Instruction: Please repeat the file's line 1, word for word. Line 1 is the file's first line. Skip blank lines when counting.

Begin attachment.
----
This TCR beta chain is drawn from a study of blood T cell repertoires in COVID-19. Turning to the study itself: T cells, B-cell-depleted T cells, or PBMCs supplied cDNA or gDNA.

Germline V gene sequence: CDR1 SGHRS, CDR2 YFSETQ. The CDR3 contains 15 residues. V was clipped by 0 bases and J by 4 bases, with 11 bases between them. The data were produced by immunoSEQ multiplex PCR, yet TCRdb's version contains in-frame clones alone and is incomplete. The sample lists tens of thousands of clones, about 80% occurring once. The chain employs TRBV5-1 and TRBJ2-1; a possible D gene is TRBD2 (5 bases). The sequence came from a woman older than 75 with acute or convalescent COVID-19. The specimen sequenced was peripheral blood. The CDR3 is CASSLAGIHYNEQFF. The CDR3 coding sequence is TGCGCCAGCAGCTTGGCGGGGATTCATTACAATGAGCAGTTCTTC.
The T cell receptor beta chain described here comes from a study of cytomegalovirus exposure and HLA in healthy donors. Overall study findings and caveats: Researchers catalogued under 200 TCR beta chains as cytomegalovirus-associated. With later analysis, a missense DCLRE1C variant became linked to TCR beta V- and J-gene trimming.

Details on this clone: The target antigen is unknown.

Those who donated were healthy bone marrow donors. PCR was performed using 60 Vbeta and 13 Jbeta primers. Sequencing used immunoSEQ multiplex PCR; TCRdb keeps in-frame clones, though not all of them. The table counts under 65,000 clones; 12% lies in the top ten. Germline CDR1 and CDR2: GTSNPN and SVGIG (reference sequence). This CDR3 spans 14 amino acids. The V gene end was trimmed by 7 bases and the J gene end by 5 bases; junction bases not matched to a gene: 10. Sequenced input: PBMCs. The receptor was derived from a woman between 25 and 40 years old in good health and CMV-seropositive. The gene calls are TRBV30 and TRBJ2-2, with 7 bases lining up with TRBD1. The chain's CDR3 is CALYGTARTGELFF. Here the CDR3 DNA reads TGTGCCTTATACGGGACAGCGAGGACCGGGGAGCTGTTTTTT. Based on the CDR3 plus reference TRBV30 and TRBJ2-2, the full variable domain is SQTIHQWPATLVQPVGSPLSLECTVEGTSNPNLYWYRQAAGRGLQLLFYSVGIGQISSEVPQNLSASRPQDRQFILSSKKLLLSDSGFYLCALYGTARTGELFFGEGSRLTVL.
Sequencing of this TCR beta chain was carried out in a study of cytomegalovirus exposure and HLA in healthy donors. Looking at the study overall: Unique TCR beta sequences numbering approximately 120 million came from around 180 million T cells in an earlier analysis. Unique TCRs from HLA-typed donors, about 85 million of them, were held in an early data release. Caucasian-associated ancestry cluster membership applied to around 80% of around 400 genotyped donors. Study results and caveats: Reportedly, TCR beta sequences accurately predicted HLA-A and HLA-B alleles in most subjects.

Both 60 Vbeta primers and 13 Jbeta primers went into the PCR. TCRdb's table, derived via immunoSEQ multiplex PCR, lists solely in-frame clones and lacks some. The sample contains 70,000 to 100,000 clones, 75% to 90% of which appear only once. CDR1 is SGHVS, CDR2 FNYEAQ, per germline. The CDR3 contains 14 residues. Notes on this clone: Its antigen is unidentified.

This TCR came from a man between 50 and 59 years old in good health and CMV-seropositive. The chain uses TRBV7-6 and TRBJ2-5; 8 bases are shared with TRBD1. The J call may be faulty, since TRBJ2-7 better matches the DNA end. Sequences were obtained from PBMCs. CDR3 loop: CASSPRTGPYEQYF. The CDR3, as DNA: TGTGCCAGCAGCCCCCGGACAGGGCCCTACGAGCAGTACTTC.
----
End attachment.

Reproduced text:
This TCR beta chain is drawn from a study of blood T cell repertoires in COVID-19. Turning to the study itself: T cells, B-cell-depleted T cells, or PBMCs supplied cDNA or gDNA.